Which indicates that the smaller the pool the larger should be the mutation probability, but this entails a danger of the algorithm devolving into a pure random search. Notwithstanding that, the genetic probabilities crossover_rate and mutation_rate should be run-time-settable parameters. In fact, even the selection of a random seed is harder than it should be: most of the time I want to explore different pool sizes but I'd rather not think of random seeds to give the program.

Now, with all those changes selecting values for the parameters is a random search of itself; however, the value act is a good indicator of the population health, ironically enough:

% ./ganet -w 7 -p 100 -s 0 -m 0.03 -x 0.8
Random seed: 774730236
Searching for a 7-network of size 16 and depth 6 (fitness = 1.06504)
      1 act =   2%, avg = 1.02430, max = 1.02460 (41/27)
     20 act =   3%, avg = 1.02506, max = 1.02657 (38/24)
⟨…30 lines deleted…⟩
   5570 act =  66%, avg = 1.05069, max = 1.06050 (17/ 9)
   6333 act =  66%, avg = 1.05344, max = 1.06071 (17/ 8)
  16773 act =  65%, avg = 1.05829, max = 1.06093 (17/ 7)
 143494 act =  68%, avg = 1.05764, max = 1.06115 (17/ 6)
 146242 act =  66%, avg = 1.05825, max = 1.06504 (16/ 6)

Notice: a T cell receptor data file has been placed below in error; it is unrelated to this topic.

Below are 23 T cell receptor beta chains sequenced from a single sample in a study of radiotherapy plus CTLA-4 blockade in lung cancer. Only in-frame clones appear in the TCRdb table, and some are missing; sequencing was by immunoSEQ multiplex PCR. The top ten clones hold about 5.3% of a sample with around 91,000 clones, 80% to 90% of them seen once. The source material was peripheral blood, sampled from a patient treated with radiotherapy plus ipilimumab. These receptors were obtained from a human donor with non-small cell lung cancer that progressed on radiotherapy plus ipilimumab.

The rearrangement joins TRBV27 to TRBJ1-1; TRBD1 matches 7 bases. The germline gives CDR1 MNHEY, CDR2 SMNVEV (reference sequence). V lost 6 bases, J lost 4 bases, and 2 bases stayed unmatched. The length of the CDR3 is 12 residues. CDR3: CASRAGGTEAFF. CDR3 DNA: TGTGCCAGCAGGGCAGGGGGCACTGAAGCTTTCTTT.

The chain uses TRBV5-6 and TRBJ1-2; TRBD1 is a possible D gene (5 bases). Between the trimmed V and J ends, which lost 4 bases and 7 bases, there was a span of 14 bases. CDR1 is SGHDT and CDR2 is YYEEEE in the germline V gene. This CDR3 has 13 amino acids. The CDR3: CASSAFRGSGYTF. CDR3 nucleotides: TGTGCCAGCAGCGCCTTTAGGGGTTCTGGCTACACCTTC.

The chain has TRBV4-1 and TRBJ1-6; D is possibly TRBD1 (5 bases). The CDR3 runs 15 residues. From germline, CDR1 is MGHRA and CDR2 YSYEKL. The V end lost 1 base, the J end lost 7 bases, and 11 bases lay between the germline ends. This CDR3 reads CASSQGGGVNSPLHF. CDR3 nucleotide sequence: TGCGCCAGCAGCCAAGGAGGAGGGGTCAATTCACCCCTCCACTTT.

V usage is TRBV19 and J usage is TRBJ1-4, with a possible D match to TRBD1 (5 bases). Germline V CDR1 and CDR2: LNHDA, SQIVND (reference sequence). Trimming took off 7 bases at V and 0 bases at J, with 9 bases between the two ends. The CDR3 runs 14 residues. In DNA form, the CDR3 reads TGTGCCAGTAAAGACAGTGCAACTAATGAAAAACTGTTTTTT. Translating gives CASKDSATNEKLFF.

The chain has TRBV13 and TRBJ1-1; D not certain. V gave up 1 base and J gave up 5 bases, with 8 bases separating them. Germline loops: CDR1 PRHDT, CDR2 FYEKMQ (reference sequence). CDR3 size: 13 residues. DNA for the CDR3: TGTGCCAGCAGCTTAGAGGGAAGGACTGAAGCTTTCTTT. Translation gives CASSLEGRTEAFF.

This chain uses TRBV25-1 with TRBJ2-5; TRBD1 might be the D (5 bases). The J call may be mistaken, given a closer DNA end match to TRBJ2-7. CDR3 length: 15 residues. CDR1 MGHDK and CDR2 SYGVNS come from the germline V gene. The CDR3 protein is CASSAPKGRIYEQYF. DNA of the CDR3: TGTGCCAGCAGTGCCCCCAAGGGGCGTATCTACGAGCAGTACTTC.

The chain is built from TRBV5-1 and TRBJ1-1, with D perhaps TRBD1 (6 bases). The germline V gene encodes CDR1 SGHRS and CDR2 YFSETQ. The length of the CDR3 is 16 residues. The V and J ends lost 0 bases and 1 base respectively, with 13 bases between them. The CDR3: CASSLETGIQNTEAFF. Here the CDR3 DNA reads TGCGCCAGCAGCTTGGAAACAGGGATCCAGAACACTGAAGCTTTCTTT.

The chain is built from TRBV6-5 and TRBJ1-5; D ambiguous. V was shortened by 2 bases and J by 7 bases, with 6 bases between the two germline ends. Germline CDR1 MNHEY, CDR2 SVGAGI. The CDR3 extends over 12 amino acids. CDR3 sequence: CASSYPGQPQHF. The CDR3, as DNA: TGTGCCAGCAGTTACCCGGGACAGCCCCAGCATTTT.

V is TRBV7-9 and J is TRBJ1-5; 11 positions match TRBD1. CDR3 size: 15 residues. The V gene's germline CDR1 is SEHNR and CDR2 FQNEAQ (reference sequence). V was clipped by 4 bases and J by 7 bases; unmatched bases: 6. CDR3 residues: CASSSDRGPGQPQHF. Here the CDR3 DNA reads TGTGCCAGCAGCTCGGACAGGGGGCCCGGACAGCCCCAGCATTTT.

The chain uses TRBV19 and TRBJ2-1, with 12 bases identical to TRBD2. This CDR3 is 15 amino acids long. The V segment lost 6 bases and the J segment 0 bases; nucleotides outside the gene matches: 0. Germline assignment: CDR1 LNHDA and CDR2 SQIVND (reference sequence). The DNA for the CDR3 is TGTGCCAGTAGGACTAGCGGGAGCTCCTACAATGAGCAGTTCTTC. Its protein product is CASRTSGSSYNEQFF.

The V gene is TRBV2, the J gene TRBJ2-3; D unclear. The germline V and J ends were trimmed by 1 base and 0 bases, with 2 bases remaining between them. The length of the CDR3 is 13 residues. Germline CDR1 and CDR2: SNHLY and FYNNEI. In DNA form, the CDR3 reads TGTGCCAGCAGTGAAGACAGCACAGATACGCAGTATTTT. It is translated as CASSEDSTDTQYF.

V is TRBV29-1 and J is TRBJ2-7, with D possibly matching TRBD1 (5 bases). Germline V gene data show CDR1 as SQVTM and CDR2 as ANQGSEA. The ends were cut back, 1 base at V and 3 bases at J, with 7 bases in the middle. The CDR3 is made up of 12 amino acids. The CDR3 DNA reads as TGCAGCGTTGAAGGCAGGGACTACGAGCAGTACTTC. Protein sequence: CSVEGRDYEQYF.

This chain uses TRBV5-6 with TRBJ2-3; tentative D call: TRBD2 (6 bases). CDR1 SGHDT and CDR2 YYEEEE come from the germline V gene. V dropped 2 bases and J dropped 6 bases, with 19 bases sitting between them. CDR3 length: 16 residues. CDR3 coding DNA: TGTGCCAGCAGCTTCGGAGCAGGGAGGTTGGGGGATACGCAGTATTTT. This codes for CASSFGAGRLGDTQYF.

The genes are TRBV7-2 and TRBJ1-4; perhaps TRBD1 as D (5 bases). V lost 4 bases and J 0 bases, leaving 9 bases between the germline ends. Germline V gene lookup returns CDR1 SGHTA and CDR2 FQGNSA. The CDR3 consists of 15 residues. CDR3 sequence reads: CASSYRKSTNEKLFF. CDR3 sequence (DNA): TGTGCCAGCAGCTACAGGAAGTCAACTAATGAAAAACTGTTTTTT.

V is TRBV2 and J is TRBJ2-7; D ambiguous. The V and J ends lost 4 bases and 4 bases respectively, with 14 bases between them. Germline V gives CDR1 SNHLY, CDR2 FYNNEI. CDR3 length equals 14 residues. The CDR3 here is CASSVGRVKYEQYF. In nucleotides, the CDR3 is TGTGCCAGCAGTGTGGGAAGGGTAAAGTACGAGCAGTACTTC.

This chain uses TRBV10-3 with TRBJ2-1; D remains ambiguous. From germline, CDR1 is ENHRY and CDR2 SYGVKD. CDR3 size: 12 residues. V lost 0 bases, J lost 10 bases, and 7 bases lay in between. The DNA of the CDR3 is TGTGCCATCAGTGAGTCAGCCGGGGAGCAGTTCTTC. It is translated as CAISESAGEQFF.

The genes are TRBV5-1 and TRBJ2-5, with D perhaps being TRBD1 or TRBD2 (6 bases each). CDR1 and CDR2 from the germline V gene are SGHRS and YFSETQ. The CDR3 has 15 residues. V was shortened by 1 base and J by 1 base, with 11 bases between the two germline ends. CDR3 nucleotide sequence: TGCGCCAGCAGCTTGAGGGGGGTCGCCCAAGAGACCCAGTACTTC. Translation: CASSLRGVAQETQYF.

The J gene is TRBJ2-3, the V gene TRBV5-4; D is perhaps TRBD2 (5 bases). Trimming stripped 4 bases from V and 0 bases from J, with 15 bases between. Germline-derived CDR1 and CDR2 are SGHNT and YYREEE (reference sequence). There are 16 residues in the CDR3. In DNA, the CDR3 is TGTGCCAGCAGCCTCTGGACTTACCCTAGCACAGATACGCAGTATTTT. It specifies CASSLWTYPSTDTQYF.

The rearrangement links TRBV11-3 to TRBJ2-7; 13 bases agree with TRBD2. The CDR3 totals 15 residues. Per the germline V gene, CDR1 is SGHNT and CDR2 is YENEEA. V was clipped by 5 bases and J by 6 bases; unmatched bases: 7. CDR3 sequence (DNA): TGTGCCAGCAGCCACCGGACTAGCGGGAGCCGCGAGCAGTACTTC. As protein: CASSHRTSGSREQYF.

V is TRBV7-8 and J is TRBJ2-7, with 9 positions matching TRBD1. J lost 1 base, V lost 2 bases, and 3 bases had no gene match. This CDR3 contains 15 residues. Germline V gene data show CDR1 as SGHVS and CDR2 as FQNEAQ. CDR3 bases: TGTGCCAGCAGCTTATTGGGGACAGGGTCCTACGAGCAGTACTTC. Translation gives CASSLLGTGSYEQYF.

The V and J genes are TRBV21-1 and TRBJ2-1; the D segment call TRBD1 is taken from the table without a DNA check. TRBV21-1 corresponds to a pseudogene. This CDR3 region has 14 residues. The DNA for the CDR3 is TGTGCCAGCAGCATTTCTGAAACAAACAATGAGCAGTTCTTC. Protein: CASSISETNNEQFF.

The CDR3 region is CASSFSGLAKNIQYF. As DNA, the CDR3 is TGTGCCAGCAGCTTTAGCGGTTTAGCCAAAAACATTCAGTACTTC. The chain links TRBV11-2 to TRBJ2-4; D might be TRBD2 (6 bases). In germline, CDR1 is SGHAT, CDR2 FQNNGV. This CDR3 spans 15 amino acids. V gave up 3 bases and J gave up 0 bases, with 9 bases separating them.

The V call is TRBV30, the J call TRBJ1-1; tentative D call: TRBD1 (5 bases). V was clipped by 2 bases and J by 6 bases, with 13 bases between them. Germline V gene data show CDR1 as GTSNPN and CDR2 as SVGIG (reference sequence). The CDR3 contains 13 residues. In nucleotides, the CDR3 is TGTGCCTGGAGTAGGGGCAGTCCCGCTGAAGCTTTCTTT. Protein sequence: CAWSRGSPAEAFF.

Solution in 146242 rounds with fitness 1.065041
Found a 7-network of size 16 and depth 6

(this is with a modified version that makes all parameters settable through command line options). It is evident that, with the high churn rate implied by a mutation rate of 3% even with a high rate of copying of 80%, the search proceeds rather quickly by minimizing depth before length. In a sense, it is necessary to intervene heavily in the design of a GA experiment if it is to have even a modest chance of success.

Sorting out Evolution

As a belated end to my exploration of sorting networks (1, 2, 3, 4, 5), I experimented with genetic algorithms to find minimal sorting networks for n elements. And when I write experimented, I mean a couple of weeks of tweaking parameters and code exploring ways for my program to run faster, and to find better and larger networks. Before you continue reading, let me warn you that I wasn't entirely successful: this program works fine for small networks (n ≤ 8), but I couldn't extend this approach to larger, more interesting ones. As it is, though, I had plenty of fun.

The problem of finding minimal sorting networks of a given width is both old and hard; Knuth's examples show uncertainty about minimality for sorters as small as for 16 elements. Hugues Juillé shows that Genetic Algorithms can find minimal networks, but he regrettably keeps the how of it to himself. That said, the table he presents is a valuable starting point as it constitutes an objective target for my program to aim towards:

let known_best_bounds = [|
(* size, depth L.B., depth U.B.) *)
(*  0 *)  0, 0, 0;
(*  1 *)  0, 0, 0;
(*  2 *)  1, 1, 1;
(*  3 *)  3, 3, 3;
(*  4 *)  5, 3, 3;
(*  5 *)  9, 5, 5;
(*  6 *) 12, 5, 5;
(*  7 *) 16, 6, 6;
(*  8 *) 19, 6, 6;
(*  9 *) 25, 7, 7;
(* 10 *) 29, 7, 7;
(* 11 *) 35, 7, 8;
(* 12 *) 39, 7, 8;
(* 13 *) 45, 7, 9;
(* 14 *) 51, 7, 9;
(* 15 *) 56, 7, 9;
(* 16 *) 60, 7, 9;

The network size is the über-parameter of the simulation that determines all other tweaks and knobs; since I want to run the program to look for networks of various widths without having to recompile, I make it a reference: